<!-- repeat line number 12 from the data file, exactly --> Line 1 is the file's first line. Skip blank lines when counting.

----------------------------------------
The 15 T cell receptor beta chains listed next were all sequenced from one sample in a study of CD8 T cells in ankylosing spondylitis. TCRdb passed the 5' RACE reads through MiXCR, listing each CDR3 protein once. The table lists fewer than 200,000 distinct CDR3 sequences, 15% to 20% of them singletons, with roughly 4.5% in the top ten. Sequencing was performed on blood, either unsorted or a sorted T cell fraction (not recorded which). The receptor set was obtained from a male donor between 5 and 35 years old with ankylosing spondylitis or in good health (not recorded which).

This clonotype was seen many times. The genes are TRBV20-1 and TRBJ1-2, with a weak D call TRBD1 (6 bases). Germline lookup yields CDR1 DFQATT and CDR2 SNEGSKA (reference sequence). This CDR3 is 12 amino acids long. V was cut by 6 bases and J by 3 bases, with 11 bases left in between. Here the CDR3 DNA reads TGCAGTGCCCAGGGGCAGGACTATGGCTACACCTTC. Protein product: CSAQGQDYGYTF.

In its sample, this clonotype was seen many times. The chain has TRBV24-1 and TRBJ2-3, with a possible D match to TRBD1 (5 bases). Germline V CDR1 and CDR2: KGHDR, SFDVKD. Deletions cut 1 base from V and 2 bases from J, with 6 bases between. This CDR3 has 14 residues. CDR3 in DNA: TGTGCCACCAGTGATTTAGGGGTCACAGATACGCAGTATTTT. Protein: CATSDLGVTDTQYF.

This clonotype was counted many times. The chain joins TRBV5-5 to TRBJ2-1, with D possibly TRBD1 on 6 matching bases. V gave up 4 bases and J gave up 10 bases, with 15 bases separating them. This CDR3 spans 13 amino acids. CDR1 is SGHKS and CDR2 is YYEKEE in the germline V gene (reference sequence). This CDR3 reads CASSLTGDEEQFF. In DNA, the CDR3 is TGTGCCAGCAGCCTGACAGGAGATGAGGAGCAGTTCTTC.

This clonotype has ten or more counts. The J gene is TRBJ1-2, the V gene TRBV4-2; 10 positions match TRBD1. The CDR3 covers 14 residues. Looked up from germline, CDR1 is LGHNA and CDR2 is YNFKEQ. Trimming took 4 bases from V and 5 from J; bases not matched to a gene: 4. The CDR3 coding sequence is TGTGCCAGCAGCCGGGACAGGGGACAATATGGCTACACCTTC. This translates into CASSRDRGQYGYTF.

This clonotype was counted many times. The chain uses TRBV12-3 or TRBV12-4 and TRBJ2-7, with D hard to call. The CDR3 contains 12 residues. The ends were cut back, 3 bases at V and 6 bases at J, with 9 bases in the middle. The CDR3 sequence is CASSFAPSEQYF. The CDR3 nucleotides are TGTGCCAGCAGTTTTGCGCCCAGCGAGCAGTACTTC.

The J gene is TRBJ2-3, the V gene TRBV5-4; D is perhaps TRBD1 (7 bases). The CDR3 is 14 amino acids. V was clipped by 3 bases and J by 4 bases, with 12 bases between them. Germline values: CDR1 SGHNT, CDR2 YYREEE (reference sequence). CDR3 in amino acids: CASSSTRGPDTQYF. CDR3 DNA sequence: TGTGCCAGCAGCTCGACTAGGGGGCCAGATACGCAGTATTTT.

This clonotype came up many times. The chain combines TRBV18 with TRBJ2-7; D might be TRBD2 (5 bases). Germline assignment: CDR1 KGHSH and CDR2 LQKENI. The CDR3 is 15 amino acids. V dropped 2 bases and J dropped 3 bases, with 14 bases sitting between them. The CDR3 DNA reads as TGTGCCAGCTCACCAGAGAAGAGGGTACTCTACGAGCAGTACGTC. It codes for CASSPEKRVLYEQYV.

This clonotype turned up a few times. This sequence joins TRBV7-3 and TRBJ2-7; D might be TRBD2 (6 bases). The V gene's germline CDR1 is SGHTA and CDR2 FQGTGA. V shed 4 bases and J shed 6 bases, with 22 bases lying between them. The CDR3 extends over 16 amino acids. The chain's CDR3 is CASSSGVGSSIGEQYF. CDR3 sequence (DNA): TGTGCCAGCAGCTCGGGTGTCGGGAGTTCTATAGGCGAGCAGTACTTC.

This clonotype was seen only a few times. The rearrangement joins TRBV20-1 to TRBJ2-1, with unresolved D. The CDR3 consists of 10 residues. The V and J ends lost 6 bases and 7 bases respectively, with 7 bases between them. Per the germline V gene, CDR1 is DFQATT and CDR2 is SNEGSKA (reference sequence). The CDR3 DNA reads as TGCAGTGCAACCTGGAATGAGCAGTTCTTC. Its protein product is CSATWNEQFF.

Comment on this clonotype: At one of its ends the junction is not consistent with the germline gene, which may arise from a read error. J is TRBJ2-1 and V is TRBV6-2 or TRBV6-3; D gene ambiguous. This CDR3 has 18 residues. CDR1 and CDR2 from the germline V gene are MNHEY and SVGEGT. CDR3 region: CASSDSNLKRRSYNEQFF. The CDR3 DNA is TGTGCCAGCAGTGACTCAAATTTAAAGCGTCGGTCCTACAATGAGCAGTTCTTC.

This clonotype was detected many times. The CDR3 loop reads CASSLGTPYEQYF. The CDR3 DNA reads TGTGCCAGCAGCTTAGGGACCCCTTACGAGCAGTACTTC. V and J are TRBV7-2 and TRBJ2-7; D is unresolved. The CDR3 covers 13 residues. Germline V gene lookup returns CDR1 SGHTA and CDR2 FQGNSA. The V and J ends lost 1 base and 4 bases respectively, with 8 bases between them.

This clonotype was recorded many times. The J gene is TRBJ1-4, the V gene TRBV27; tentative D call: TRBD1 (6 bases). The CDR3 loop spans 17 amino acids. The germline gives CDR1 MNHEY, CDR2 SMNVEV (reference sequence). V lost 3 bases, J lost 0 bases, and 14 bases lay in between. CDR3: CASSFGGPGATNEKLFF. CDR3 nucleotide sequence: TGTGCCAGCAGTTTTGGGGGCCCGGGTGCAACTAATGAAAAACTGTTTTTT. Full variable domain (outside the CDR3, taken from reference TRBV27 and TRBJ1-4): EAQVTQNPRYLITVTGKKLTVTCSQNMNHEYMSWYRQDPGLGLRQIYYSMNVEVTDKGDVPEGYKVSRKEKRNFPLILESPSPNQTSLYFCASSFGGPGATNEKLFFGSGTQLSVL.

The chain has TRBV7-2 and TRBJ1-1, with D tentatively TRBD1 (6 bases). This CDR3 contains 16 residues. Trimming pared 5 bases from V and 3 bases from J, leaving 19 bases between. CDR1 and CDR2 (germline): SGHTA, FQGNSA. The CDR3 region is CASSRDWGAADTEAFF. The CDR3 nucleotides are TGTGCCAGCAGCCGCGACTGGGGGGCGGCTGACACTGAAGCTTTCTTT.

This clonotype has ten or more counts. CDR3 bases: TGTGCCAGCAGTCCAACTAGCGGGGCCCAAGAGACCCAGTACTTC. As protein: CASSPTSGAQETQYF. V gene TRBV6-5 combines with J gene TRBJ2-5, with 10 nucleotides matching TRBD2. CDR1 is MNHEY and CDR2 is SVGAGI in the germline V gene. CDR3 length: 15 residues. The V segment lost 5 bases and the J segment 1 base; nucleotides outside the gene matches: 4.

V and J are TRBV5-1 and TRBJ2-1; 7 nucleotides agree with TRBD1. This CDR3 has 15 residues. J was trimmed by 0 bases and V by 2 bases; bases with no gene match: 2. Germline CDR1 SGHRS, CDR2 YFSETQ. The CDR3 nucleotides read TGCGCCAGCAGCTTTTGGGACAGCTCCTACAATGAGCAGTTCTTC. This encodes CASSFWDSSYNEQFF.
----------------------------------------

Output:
This clonotype was detected many times. The CDR3 loop reads CASSLGTPYEQYF. The CDR3 DNA reads TGTGCCAGCAGCTTAGGGACCCCTTACGAGCAGTACTTC. V and J are TRBV7-2 and TRBJ2-7; D is unresolved. The CDR3 covers 13 residues. Germline V gene lookup returns CDR1 SGHTA and CDR2 FQGNSA. The V and J ends lost 1 base and 4 bases respectively, with 8 bases between them.